Parents' beliefs about themselves as parents of a new infant: Instrument development


  • Karen F. Pridham,

    Corresponding author
    • Karen F. Pridham, Ph.D., Professor, University of Wisconsin-Madison, School of Nursing, 600 Highland Avenue, Madison, Wl 53792
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    • Dr. Karen F. Pridham is a professor in the School of Nursing and the Department of Family Medicine and Practice at the University of Wisconsin at Madison. Dr. Audrey S. Chang is Project Associate in the School of Nursing, University of Wisconsin at Madison.

  • Audrey S. Chang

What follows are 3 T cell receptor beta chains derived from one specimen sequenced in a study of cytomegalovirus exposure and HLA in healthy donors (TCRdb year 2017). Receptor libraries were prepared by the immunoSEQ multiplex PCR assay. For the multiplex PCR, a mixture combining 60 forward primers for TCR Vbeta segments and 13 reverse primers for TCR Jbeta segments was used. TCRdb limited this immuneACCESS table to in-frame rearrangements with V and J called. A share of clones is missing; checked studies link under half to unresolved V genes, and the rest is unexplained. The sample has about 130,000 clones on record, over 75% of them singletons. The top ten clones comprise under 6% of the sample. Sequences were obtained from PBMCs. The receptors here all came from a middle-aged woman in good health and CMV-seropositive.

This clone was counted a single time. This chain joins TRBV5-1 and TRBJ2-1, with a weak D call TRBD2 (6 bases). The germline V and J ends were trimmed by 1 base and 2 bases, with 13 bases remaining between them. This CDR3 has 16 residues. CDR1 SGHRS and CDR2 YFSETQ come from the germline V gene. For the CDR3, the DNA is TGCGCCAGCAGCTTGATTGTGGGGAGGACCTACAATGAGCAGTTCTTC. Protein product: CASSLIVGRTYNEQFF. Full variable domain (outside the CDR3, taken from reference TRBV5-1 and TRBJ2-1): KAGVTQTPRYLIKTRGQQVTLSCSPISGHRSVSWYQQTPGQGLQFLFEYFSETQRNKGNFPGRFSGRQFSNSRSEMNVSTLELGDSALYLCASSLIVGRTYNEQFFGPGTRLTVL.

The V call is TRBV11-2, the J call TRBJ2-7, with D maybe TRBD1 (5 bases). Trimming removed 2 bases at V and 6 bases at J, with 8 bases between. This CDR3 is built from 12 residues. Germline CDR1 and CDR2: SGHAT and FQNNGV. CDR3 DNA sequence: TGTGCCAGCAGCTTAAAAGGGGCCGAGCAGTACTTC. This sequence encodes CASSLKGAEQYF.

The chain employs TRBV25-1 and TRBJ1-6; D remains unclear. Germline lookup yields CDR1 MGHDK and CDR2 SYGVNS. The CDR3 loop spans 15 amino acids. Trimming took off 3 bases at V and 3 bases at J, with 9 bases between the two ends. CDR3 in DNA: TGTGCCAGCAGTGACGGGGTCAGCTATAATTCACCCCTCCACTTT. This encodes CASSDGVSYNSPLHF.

The instrument, What Being the Parent of a New Baby is Like (WPL), was designed to assess parental experiences and self-images which are likely to influence problem-solving concerning their infants. Forty-nine mothers responded to the questionnaire on three separate occasions during the infants' first 3 months. These data were the basis for a preliminary examination of the item characteristics, reliability (internal consistency), and validity. The pattern of responses to the WPL was in the expected direction for a sample of mothers who, on the whole, functioned well as parents. Principal components factor analysis with iteration and varimax orthogonal rotation identified two variables (centrality of the infant and success in parenting) that together accounted for 60.1% of the variance; adequate internal consistency for success and modest internal consistency for centrality were demonstrated. Use of the Neonatal Perception and Degree of Bother Inventories demonstrated divergent validity. Expected parity differences tested the known groups technique of construct validity. The significant relationship between success and a measure of parents' perceptions of their problem-solving skills demonstrated concurrent validity. Further testing of WPL with added items on larger and more heterogeneous samples is warranted.